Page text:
Labour refuses to believe in benefits of Brexit Britain

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Mr Hands spoke out after Shadow International Trade Secretary Emily Thornberry questioned whether it made “sense” to put “all this energy” into securing international deals. Five years after the UK instructed the Government to quit the EU, Ms Thornberry said the bloc would still be Labour’s biggest trade priority.

Mr Hands argued that despite Sir Keir Starmer’s claim that Labour has accepted Brexit and moved on, its “top team continues to focus on old divides”. 

He added: “It beggars belief that Labour’s trade chief says we shouldn’t waste energy on trade deals with the rest of the world and instead focus on the EU ‑ who we already have a trade deal with.

“It shows that even now, Starmer’s Labour refuses to believe in Britain’s potential to forge new trade and jobs with our allies across the world and instead continues to focus only on trade with the EU.”

The Government struck a trade deal with the EU last Christmas Eve.

But Ms Thornberry, one of Labour’s most ardent Remainers, said her priority was to “fix the big trade deal” with the EU.

She added: “I would begin with trying to repair the trade deal we already have with the European Union. Rather than spending time trying to score smaller trade deals that make very little difference.”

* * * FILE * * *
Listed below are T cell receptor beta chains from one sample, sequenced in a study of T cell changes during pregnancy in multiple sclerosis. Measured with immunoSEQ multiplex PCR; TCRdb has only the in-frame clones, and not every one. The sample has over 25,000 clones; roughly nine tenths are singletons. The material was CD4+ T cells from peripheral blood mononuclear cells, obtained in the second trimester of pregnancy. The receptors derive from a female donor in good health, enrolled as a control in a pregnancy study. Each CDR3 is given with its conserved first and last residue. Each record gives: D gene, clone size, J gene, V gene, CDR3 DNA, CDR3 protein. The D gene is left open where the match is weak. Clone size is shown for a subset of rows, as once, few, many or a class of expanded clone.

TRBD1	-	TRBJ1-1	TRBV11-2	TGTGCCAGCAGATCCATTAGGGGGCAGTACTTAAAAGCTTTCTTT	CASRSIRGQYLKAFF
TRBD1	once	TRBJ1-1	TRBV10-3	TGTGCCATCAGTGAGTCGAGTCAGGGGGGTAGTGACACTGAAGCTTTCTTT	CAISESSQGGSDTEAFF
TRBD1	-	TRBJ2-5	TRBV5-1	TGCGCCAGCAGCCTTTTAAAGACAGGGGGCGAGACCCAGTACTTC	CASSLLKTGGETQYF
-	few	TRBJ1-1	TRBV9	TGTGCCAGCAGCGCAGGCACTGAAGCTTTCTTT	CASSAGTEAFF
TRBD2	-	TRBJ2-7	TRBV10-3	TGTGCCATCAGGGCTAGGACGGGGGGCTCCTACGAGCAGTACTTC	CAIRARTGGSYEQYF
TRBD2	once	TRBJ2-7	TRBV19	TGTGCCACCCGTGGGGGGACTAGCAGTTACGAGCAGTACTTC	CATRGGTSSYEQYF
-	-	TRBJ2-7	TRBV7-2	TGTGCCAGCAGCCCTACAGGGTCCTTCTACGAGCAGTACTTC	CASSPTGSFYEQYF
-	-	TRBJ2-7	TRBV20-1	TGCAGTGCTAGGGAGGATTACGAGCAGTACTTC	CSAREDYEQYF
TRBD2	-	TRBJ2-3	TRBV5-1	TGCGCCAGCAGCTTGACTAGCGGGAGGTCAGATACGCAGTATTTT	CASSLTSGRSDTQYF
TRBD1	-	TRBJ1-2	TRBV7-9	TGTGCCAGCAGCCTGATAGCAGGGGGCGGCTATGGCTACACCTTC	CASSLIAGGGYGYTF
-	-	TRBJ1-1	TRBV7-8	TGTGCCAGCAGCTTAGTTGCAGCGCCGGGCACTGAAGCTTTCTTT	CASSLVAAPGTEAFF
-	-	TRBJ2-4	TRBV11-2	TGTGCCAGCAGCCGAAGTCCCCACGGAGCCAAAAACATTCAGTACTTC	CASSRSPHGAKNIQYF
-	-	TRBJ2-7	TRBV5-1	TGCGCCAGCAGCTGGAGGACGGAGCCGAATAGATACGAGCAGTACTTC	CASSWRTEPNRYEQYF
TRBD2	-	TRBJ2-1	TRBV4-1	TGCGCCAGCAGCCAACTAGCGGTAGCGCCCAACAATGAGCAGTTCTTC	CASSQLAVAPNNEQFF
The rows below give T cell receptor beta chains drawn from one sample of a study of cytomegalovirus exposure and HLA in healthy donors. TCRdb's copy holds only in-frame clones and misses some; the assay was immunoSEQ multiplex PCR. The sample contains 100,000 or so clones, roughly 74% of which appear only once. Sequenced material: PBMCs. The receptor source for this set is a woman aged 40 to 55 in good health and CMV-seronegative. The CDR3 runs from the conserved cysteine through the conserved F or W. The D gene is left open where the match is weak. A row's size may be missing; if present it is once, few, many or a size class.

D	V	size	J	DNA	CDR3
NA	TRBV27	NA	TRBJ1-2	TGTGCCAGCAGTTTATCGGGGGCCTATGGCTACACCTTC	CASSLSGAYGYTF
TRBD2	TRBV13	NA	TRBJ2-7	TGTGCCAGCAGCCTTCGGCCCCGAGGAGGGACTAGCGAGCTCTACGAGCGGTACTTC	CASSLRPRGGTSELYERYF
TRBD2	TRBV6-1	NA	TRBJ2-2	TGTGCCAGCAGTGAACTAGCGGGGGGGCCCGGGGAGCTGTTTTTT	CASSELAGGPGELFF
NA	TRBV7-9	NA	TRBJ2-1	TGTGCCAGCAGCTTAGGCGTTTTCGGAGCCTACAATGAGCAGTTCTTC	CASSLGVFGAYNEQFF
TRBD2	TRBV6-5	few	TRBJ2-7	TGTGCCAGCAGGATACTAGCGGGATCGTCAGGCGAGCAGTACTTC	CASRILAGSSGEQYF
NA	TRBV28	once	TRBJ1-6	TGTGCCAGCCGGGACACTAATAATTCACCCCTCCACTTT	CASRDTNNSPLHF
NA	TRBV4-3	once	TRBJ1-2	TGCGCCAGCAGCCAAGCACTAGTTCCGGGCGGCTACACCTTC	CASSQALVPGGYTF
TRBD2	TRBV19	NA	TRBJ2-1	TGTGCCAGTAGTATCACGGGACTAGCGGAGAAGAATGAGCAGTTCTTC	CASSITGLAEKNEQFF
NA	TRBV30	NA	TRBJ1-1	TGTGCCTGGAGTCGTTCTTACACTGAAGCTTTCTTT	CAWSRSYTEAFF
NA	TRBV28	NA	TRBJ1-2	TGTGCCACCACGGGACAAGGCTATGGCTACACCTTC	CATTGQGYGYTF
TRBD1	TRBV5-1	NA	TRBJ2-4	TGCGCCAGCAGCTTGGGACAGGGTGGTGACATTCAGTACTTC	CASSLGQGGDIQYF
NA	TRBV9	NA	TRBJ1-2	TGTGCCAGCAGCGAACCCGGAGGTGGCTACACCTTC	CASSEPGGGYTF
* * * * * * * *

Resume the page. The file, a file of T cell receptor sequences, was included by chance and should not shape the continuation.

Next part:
Speaking at an event at the Institute for Government think-tank, Ms Thornberry questioned entry to the £9trillion Pacific free trade bloc of 11 countries (CPTPP).

Ms Thornberry said: “Does it make any sense to put all this energy into UK membership of CPTPP and so little energy, by comparison, into fixing the holes in our deal with Europe?”

It comes as the UK agreed to become a “dialogue partner” of the Association of Southeast Asian Nations, which means it has high-level access to the bloc’s summits.

Foreign Secretary Dominic Raab said the closer relationship with the 10-member bloc was a “landmark moment” for the UK.

Comment by Greg Hands

We’ve seen our country striking great trade deals across the world.

These include with our longstanding friends and allies in Australia ‑ meaning British cars, Scotch whisky and Stoke-on-Trent ceramics will be cheaper to sell into the country, boosting our industries here.

We’ve formally launched negotiations to join the Trans-Pacific Partnership, a trading zone with total economies worth £9trillion. 

Joining would remove tariffs on 95 percent of goods traded between us and 11 member states, putting the UK at the centre of the fast-growing markets and major economies in the Asia-Pacific region.

And it would give UK businesses access to one of the world’s largest and most dynamic trade areas.

That’s why I was so astounded to hear Labour’s Shadow International Trade Secretary saying we shouldn’t bother with the rest of the world and focus on the EU ‑ who we have a free trade deal with worth £300billion.

This approach of turning our backs on the rest of the world not only makes no economic sense, it also shows Labour continue to have no faith in Britain’s strength and potential. They are stuck in the past.

Greg Hands is Trade Minister

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